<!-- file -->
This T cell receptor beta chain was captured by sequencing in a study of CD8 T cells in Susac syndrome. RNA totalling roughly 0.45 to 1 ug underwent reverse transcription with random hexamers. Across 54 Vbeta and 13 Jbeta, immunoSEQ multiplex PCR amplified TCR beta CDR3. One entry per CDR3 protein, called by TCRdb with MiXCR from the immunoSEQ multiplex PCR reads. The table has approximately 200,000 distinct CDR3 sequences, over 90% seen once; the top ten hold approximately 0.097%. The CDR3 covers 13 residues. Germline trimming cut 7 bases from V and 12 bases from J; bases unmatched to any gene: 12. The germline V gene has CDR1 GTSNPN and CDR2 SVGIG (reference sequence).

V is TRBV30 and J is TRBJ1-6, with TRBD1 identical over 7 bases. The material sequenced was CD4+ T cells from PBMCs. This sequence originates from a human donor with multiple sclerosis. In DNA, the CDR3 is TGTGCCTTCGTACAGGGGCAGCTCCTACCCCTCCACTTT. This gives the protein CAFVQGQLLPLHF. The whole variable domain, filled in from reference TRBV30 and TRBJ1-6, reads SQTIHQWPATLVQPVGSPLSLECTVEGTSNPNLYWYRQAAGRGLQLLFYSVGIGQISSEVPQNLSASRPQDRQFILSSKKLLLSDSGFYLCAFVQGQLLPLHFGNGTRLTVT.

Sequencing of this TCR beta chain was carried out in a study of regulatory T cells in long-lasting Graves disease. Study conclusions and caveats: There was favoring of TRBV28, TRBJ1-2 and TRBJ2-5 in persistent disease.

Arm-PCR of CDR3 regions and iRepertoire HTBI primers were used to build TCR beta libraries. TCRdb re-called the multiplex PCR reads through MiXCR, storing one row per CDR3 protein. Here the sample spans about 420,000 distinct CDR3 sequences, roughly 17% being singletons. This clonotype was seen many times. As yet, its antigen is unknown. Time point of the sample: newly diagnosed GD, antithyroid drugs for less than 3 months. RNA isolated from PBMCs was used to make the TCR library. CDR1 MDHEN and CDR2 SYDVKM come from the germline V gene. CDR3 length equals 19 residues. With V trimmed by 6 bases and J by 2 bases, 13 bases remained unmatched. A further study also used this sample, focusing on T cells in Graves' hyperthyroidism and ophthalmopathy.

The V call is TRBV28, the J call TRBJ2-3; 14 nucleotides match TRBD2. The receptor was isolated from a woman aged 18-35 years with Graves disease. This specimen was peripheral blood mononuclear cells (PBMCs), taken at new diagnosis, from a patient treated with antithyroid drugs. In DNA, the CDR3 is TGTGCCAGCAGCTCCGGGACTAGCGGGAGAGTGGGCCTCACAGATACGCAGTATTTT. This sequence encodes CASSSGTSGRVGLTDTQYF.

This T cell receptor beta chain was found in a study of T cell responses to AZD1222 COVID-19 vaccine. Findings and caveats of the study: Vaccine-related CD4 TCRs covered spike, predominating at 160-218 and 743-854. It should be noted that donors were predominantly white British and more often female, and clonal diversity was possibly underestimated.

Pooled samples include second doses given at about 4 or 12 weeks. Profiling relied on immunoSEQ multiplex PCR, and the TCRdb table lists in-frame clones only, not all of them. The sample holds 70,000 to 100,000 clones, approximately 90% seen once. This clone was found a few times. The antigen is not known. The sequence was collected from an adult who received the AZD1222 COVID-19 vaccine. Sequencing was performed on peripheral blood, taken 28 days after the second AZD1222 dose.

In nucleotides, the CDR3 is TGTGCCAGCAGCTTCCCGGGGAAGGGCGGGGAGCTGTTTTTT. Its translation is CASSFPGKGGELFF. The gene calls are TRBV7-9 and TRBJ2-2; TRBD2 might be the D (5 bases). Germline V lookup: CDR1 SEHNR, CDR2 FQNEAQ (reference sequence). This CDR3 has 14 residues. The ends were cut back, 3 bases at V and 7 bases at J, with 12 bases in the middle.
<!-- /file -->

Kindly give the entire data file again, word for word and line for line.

This T cell receptor beta chain was captured by sequencing in a study of CD8 T cells in Susac syndrome. RNA totalling roughly 0.45 to 1 ug underwent reverse transcription with random hexamers. Across 54 Vbeta and 13 Jbeta, immunoSEQ multiplex PCR amplified TCR beta CDR3. One entry per CDR3 protein, called by TCRdb with MiXCR from the immunoSEQ multiplex PCR reads. The table has approximately 200,000 distinct CDR3 sequences, over 90% seen once; the top ten hold approximately 0.097%. The CDR3 covers 13 residues. Germline trimming cut 7 bases from V and 12 bases from J; bases unmatched to any gene: 12. The germline V gene has CDR1 GTSNPN and CDR2 SVGIG (reference sequence).

V is TRBV30 and J is TRBJ1-6, with TRBD1 identical over 7 bases. The material sequenced was CD4+ T cells from PBMCs. This sequence originates from a human donor with multiple sclerosis. In DNA, the CDR3 is TGTGCCTTCGTACAGGGGCAGCTCCTACCCCTCCACTTT. This gives the protein CAFVQGQLLPLHF. The whole variable domain, filled in from reference TRBV30 and TRBJ1-6, reads SQTIHQWPATLVQPVGSPLSLECTVEGTSNPNLYWYRQAAGRGLQLLFYSVGIGQISSEVPQNLSASRPQDRQFILSSKKLLLSDSGFYLCAFVQGQLLPLHFGNGTRLTVT.

Sequencing of this TCR beta chain was carried out in a study of regulatory T cells in long-lasting Graves disease. Study conclusions and caveats: There was favoring of TRBV28, TRBJ1-2 and TRBJ2-5 in persistent disease.

Arm-PCR of CDR3 regions and iRepertoire HTBI primers were used to build TCR beta libraries. TCRdb re-called the multiplex PCR reads through MiXCR, storing one row per CDR3 protein. Here the sample spans about 420,000 distinct CDR3 sequences, roughly 17% being singletons. This clonotype was seen many times. As yet, its antigen is unknown. Time point of the sample: newly diagnosed GD, antithyroid drugs for less than 3 months. RNA isolated from PBMCs was used to make the TCR library. CDR1 MDHEN and CDR2 SYDVKM come from the germline V gene. CDR3 length equals 19 residues. With V trimmed by 6 bases and J by 2 bases, 13 bases remained unmatched. A further study also used this sample, focusing on T cells in Graves' hyperthyroidism and ophthalmopathy.

The V call is TRBV28, the J call TRBJ2-3; 14 nucleotides match TRBD2. The receptor was isolated from a woman aged 18-35 years with Graves disease. This specimen was peripheral blood mononuclear cells (PBMCs), taken at new diagnosis, from a patient treated with antithyroid drugs. In DNA, the CDR3 is TGTGCCAGCAGCTCCGGGACTAGCGGGAGAGTGGGCCTCACAGATACGCAGTATTTT. This sequence encodes CASSSGTSGRVGLTDTQYF.

This T cell receptor beta chain was found in a study of T cell responses to AZD1222 COVID-19 vaccine. Findings and caveats of the study: Vaccine-related CD4 TCRs covered spike, predominating at 160-218 and 743-854. It should be noted that donors were predominantly white British and more often female, and clonal diversity was possibly underestimated.

Pooled samples include second doses given at about 4 or 12 weeks. Profiling relied on immunoSEQ multiplex PCR, and the TCRdb table lists in-frame clones only, not all of them. The sample holds 70,000 to 100,000 clones, approximately 90% seen once. This clone was found a few times. The antigen is not known. The sequence was collected from an adult who received the AZD1222 COVID-19 vaccine. Sequencing was performed on peripheral blood, taken 28 days after the second AZD1222 dose.

In nucleotides, the CDR3 is TGTGCCAGCAGCTTCCCGGGGAAGGGCGGGGAGCTGTTTTTT. Its translation is CASSFPGKGGELFF. The gene calls are TRBV7-9 and TRBJ2-2; TRBD2 might be the D (5 bases). Germline V lookup: CDR1 SEHNR, CDR2 FQNEAQ (reference sequence). This CDR3 has 14 residues. The ends were cut back, 3 bases at V and 7 bases at J, with 12 bases in the middle.